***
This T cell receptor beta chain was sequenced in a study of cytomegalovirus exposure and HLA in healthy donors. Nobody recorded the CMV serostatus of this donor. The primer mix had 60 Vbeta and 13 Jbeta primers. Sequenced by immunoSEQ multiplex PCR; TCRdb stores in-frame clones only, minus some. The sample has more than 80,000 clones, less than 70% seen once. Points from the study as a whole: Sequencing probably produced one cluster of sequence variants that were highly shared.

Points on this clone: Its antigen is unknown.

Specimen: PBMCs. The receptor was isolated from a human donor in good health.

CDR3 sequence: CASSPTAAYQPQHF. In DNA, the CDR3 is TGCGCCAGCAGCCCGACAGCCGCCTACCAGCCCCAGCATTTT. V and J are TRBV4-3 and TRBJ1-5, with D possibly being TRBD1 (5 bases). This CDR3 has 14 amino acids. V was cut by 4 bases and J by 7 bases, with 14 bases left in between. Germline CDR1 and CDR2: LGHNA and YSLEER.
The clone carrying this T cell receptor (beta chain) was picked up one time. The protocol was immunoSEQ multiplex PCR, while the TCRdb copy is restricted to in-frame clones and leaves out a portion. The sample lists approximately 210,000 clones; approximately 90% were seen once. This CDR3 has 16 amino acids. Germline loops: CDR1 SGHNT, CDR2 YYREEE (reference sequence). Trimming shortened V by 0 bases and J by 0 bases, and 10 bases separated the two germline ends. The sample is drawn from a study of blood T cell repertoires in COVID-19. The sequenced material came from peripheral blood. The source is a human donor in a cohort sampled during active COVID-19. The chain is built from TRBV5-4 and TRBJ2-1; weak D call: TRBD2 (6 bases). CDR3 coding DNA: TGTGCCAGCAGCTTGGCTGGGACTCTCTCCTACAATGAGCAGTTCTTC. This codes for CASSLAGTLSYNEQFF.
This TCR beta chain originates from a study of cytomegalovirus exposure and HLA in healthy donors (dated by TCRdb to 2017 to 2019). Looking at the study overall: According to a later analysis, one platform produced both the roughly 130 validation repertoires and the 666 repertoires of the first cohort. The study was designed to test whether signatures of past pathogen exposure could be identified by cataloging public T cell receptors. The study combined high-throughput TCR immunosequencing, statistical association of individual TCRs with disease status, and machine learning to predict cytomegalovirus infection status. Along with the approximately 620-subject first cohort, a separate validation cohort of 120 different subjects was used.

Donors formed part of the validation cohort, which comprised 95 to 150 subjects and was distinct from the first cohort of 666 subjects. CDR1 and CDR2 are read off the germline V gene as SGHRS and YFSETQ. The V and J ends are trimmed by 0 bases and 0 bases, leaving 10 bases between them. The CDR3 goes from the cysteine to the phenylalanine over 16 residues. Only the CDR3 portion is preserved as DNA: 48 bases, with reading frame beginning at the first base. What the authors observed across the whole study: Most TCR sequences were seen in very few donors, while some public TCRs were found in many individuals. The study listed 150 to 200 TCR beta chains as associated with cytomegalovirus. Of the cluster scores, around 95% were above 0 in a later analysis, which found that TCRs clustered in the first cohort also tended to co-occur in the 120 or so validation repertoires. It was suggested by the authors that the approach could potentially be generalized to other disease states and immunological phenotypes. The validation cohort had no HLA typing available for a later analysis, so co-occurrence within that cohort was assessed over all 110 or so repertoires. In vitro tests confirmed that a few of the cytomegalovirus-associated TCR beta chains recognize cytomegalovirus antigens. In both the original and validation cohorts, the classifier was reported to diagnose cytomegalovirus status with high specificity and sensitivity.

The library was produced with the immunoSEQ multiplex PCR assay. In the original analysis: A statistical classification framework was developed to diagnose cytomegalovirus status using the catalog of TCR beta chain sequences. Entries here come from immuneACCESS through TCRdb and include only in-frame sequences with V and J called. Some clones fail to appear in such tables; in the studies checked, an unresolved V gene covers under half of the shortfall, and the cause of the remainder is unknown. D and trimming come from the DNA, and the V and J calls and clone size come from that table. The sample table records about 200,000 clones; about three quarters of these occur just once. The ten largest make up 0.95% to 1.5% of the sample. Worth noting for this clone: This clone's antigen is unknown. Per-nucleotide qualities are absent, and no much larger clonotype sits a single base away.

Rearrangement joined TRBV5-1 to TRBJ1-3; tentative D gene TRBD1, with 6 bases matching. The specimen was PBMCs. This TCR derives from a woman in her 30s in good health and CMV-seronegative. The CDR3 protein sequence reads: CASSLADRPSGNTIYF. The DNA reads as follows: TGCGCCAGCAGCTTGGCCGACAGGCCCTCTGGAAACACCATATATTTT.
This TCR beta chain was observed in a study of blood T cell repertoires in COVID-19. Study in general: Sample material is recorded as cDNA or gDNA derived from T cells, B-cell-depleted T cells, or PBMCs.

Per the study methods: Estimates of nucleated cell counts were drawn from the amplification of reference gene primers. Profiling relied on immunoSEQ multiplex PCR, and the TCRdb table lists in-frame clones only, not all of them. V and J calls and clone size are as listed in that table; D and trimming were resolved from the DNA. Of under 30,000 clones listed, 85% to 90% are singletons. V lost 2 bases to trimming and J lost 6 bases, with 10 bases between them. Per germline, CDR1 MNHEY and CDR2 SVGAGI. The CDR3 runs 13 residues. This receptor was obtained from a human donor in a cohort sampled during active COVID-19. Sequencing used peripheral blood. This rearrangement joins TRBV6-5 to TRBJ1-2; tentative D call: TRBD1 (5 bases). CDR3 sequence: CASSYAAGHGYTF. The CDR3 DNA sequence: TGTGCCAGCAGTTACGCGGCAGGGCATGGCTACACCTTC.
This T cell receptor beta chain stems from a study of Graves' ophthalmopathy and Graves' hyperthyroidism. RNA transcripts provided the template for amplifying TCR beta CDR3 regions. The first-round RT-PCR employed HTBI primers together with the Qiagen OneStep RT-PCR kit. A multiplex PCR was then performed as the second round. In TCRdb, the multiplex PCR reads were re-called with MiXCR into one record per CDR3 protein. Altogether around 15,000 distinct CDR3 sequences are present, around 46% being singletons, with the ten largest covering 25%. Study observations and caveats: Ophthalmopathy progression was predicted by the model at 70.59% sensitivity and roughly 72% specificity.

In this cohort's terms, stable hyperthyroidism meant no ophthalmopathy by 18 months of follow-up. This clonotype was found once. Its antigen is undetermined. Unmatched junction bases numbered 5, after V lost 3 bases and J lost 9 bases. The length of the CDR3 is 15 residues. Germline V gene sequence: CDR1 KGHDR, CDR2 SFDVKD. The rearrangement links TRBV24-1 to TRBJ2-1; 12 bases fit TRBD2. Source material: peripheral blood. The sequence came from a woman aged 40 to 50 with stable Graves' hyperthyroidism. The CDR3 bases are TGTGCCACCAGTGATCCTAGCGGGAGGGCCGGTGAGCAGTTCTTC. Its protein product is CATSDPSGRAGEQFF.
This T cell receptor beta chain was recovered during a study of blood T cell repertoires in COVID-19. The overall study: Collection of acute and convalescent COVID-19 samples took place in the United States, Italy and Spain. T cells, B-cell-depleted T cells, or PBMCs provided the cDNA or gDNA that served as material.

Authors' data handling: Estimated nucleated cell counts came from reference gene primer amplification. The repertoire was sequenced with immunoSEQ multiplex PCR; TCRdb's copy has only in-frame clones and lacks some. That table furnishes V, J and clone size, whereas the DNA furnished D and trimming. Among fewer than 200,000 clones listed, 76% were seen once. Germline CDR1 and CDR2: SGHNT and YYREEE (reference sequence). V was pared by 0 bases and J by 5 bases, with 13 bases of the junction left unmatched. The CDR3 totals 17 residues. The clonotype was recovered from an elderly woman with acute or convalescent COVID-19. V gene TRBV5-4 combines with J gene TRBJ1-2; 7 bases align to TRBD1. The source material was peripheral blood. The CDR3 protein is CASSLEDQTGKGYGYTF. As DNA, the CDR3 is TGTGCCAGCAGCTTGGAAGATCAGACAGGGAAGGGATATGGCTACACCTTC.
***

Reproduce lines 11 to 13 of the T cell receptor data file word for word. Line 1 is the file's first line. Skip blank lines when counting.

Per the study methods: Estimates of nucleated cell counts were drawn from the amplification of reference gene primers. Profiling relied on immunoSEQ multiplex PCR, and the TCRdb table lists in-frame clones only, not all of them. V and J calls and clone size are as listed in that table; D and trimming were resolved from the DNA. Of under 30,000 clones listed, 85% to 90% are singletons. V lost 2 bases to trimming and J lost 6 bases, with 10 bases between them. Per germline, CDR1 MNHEY and CDR2 SVGAGI. The CDR3 runs 13 residues. This receptor was obtained from a human donor in a cohort sampled during active COVID-19. Sequencing used peripheral blood. This rearrangement joins TRBV6-5 to TRBJ1-2; tentative D call: TRBD1 (5 bases). CDR3 sequence: CASSYAAGHGYTF. The CDR3 DNA sequence: TGTGCCAGCAGTTACGCGGCAGGGCATGGCTACACCTTC.
This T cell receptor beta chain stems from a study of Graves' ophthalmopathy and Graves' hyperthyroidism. RNA transcripts provided the template for amplifying TCR beta CDR3 regions. The first-round RT-PCR employed HTBI primers together with the Qiagen OneStep RT-PCR kit. A multiplex PCR was then performed as the second round. In TCRdb, the multiplex PCR reads were re-called with MiXCR into one record per CDR3 protein. Altogether around 15,000 distinct CDR3 sequences are present, around 46% being singletons, with the ten largest covering 25%. Study observations and caveats: Ophthalmopathy progression was predicted by the model at 70.59% sensitivity and roughly 72% specificity.

In this cohort's terms, stable hyperthyroidism meant no ophthalmopathy by 18 months of follow-up. This clonotype was found once. Its antigen is undetermined. Unmatched junction bases numbered 5, after V lost 3 bases and J lost 9 bases. The length of the CDR3 is 15 residues. Germline V gene sequence: CDR1 KGHDR, CDR2 SFDVKD. The rearrangement links TRBV24-1 to TRBJ2-1; 12 bases fit TRBD2. Source material: peripheral blood. The sequence came from a woman aged 40 to 50 with stable Graves' hyperthyroidism. The CDR3 bases are TGTGCCACCAGTGATCCTAGCGGGAGGGCCGGTGAGCAGTTCTTC. Its protein product is CATSDPSGRAGEQFF.